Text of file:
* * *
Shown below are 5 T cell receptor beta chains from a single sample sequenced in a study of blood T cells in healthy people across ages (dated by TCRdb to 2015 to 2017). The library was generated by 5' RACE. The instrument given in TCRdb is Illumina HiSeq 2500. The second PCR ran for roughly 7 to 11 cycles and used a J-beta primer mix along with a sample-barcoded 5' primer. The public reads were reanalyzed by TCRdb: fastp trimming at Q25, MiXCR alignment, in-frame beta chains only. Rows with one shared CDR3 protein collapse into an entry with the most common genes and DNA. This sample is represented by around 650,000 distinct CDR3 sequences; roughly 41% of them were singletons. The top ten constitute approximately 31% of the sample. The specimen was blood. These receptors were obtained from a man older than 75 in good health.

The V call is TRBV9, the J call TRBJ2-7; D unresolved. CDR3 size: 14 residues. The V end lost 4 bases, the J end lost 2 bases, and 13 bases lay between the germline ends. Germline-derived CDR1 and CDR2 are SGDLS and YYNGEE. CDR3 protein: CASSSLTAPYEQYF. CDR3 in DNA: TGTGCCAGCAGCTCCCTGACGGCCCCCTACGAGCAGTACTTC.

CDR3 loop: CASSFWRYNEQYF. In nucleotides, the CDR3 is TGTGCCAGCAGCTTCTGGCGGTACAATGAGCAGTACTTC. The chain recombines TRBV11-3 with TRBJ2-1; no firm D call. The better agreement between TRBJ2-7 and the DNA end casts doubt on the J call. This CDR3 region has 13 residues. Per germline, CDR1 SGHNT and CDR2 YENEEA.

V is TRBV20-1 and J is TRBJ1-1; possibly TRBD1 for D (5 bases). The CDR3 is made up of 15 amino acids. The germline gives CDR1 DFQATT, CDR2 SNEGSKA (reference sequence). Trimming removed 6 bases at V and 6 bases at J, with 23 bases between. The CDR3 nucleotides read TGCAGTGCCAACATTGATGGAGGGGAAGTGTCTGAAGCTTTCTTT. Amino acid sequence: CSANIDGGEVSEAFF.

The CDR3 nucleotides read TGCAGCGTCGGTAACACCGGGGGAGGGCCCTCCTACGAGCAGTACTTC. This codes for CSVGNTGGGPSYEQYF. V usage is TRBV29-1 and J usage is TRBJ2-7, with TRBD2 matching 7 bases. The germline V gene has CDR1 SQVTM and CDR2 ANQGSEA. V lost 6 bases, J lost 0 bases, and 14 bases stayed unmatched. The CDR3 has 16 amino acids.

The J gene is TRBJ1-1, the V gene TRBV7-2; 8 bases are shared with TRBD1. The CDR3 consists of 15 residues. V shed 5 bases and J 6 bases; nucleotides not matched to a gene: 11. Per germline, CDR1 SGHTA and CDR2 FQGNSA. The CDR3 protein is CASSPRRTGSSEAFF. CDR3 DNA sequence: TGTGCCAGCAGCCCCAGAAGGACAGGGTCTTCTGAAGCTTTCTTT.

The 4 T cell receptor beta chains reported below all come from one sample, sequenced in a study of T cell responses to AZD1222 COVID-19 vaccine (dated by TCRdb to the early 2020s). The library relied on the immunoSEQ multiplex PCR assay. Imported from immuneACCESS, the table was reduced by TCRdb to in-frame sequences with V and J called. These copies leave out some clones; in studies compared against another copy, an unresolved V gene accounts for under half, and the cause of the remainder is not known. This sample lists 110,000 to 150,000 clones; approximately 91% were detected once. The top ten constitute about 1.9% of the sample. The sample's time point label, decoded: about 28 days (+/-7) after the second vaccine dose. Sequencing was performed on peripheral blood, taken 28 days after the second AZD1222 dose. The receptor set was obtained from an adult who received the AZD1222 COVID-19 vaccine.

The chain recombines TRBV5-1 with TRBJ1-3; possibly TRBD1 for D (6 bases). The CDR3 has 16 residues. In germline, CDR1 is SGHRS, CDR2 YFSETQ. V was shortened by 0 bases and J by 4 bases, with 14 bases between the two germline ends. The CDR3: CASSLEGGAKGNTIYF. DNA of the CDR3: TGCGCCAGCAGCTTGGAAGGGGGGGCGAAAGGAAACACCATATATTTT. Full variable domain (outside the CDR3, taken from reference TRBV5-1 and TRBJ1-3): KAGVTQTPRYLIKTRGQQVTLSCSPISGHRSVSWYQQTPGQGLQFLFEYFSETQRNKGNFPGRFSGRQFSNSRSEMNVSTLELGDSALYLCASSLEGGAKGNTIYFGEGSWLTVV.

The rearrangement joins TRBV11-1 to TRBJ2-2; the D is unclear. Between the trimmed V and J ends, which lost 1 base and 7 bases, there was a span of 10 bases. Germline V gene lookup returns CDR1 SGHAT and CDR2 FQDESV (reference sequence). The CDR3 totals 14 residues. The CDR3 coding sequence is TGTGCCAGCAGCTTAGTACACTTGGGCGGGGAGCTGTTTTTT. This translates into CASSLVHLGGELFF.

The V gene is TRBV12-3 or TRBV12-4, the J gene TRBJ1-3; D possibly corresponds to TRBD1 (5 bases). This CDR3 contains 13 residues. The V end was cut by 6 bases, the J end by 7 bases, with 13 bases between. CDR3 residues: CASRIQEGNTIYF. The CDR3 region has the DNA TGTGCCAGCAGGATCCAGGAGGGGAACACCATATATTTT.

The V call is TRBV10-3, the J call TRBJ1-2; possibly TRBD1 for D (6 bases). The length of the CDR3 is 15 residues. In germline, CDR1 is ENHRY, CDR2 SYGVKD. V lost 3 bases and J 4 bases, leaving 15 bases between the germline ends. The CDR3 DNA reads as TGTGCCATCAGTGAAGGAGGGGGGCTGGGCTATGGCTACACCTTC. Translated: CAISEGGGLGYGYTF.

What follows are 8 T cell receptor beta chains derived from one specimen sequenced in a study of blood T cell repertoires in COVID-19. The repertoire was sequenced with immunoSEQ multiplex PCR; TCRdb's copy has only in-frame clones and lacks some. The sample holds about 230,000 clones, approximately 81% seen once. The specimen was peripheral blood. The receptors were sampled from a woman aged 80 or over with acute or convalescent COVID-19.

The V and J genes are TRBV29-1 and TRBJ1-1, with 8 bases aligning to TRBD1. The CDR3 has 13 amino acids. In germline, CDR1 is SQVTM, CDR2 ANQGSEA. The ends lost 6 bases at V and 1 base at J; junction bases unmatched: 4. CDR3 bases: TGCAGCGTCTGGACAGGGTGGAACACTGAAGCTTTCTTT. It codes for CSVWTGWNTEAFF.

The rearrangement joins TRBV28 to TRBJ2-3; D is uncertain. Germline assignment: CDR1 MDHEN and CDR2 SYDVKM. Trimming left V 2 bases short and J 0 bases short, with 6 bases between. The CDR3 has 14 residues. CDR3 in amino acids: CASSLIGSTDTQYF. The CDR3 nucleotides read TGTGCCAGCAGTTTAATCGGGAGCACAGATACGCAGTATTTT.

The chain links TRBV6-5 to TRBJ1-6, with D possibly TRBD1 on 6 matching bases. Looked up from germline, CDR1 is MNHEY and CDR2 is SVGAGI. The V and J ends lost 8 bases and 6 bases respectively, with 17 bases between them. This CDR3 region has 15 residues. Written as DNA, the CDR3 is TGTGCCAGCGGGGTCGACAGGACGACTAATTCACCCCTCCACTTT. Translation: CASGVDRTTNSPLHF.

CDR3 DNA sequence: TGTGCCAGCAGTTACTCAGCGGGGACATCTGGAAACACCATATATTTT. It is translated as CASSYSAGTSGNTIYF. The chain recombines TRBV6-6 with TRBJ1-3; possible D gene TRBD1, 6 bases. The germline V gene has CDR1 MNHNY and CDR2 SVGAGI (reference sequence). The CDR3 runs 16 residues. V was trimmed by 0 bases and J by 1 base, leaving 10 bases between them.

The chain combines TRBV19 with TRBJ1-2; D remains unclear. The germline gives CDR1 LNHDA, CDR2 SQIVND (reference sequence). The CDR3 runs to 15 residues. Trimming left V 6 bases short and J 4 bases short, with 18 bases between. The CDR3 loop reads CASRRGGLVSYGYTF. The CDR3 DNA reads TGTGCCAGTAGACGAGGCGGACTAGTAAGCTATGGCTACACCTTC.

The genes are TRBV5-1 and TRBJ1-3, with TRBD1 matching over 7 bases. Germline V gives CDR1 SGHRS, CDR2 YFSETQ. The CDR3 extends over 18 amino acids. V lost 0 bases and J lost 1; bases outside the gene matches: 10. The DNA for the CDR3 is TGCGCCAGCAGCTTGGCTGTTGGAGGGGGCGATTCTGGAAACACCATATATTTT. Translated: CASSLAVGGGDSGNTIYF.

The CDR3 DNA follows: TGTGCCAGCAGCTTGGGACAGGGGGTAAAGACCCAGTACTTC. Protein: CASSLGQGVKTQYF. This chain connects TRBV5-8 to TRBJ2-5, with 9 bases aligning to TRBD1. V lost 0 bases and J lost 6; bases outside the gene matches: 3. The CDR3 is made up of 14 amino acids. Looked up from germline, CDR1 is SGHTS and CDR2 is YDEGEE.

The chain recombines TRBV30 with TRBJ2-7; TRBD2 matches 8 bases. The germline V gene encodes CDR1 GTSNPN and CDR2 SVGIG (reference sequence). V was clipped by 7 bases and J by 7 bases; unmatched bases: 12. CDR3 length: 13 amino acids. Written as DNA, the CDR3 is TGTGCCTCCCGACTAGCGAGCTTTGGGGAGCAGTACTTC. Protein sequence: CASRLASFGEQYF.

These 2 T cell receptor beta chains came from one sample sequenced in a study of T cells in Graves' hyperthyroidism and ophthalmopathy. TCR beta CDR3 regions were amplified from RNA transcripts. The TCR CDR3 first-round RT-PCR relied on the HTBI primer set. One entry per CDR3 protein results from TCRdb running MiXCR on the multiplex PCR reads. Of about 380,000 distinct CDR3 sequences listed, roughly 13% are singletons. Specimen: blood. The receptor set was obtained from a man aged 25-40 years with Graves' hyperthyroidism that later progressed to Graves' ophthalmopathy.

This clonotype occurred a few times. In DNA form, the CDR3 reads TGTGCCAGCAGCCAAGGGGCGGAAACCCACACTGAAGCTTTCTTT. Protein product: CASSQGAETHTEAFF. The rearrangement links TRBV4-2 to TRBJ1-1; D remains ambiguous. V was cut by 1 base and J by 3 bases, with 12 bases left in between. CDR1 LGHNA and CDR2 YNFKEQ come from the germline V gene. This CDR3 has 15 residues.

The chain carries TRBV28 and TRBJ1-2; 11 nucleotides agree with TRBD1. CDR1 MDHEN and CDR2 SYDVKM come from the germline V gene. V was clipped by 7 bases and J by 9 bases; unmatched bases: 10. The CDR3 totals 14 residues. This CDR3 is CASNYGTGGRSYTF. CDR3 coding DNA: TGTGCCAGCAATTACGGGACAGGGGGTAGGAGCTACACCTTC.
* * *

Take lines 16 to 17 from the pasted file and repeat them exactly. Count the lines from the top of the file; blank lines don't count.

CDR3 DNA sequence: TGTGCCAGCAGTTACTCAGCGGGGACATCTGGAAACACCATATATTTT. It is translated as CASSYSAGTSGNTIYF. The chain recombines TRBV6-6 with TRBJ1-3; possible D gene TRBD1, 6 bases. The germline V gene has CDR1 MNHNY and CDR2 SVGAGI (reference sequence). The CDR3 runs 16 residues. V was trimmed by 0 bases and J by 1 base, leaving 10 bases between them.

The chain combines TRBV19 with TRBJ1-2; D remains unclear. The germline gives CDR1 LNHDA, CDR2 SQIVND (reference sequence). The CDR3 runs to 15 residues. Trimming left V 6 bases short and J 4 bases short, with 18 bases between. The CDR3 loop reads CASRRGGLVSYGYTF. The CDR3 DNA reads TGTGCCAGTAGACGAGGCGGACTAGTAAGCTATGGCTACACCTTC.